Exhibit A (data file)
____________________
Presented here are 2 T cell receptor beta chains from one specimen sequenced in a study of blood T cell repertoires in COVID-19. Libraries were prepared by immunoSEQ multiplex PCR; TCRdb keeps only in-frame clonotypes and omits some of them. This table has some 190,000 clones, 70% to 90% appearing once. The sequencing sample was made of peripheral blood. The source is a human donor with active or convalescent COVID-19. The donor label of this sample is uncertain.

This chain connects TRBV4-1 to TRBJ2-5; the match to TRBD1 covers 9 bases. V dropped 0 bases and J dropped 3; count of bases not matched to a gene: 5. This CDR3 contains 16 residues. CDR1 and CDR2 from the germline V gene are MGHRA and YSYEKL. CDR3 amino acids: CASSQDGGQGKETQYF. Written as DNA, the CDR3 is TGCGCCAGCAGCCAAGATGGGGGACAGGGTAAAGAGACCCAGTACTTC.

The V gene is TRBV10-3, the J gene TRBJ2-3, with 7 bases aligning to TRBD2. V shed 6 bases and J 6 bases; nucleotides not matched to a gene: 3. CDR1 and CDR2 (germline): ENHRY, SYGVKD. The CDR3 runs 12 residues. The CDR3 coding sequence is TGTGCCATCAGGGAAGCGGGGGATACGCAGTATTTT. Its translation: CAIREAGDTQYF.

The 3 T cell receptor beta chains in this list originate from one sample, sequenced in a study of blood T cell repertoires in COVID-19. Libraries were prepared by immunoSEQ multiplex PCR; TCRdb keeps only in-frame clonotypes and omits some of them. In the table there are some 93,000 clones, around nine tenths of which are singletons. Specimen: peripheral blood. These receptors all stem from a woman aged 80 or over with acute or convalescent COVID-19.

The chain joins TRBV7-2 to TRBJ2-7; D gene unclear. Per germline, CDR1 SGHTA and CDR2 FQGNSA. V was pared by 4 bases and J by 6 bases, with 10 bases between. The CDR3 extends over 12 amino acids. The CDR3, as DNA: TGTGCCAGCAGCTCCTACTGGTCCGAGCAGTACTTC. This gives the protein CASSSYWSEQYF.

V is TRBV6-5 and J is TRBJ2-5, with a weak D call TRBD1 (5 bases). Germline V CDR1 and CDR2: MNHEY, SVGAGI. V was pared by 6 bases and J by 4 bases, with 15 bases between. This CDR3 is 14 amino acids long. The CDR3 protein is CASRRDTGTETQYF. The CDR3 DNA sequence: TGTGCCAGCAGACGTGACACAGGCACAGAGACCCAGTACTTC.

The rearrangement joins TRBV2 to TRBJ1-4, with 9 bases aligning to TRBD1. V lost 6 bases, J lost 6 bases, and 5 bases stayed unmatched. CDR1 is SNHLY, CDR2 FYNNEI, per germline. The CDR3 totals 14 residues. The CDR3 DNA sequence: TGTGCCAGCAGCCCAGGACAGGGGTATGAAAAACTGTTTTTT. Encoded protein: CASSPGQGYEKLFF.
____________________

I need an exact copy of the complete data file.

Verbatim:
Presented here are 2 T cell receptor beta chains from one specimen sequenced in a study of blood T cell repertoires in COVID-19. Libraries were prepared by immunoSEQ multiplex PCR; TCRdb keeps only in-frame clonotypes and omits some of them. This table has some 190,000 clones, 70% to 90% appearing once. The sequencing sample was made of peripheral blood. The source is a human donor with active or convalescent COVID-19. The donor label of this sample is uncertain.

This chain connects TRBV4-1 to TRBJ2-5; the match to TRBD1 covers 9 bases. V dropped 0 bases and J dropped 3; count of bases not matched to a gene: 5. This CDR3 contains 16 residues. CDR1 and CDR2 from the germline V gene are MGHRA and YSYEKL. CDR3 amino acids: CASSQDGGQGKETQYF. Written as DNA, the CDR3 is TGCGCCAGCAGCCAAGATGGGGGACAGGGTAAAGAGACCCAGTACTTC.

The V gene is TRBV10-3, the J gene TRBJ2-3, with 7 bases aligning to TRBD2. V shed 6 bases and J 6 bases; nucleotides not matched to a gene: 3. CDR1 and CDR2 (germline): ENHRY, SYGVKD. The CDR3 runs 12 residues. The CDR3 coding sequence is TGTGCCATCAGGGAAGCGGGGGATACGCAGTATTTT. Its translation: CAIREAGDTQYF.

The 3 T cell receptor beta chains in this list originate from one sample, sequenced in a study of blood T cell repertoires in COVID-19. Libraries were prepared by immunoSEQ multiplex PCR; TCRdb keeps only in-frame clonotypes and omits some of them. In the table there are some 93,000 clones, around nine tenths of which are singletons. Specimen: peripheral blood. These receptors all stem from a woman aged 80 or over with acute or convalescent COVID-19.

The chain joins TRBV7-2 to TRBJ2-7; D gene unclear. Per germline, CDR1 SGHTA and CDR2 FQGNSA. V was pared by 4 bases and J by 6 bases, with 10 bases between. The CDR3 extends over 12 amino acids. The CDR3, as DNA: TGTGCCAGCAGCTCCTACTGGTCCGAGCAGTACTTC. This gives the protein CASSSYWSEQYF.

V is TRBV6-5 and J is TRBJ2-5, with a weak D call TRBD1 (5 bases). Germline V CDR1 and CDR2: MNHEY, SVGAGI. V was pared by 6 bases and J by 4 bases, with 15 bases between. This CDR3 is 14 amino acids long. The CDR3 protein is CASRRDTGTETQYF. The CDR3 DNA sequence: TGTGCCAGCAGACGTGACACAGGCACAGAGACCCAGTACTTC.

The rearrangement joins TRBV2 to TRBJ1-4, with 9 bases aligning to TRBD1. V lost 6 bases, J lost 6 bases, and 5 bases stayed unmatched. CDR1 is SNHLY, CDR2 FYNNEI, per germline. The CDR3 totals 14 residues. The CDR3 DNA sequence: TGTGCCAGCAGCCCAGGACAGGGGTATGAAAAACTGTTTTTT. Encoded protein: CASSPGQGYEKLFF.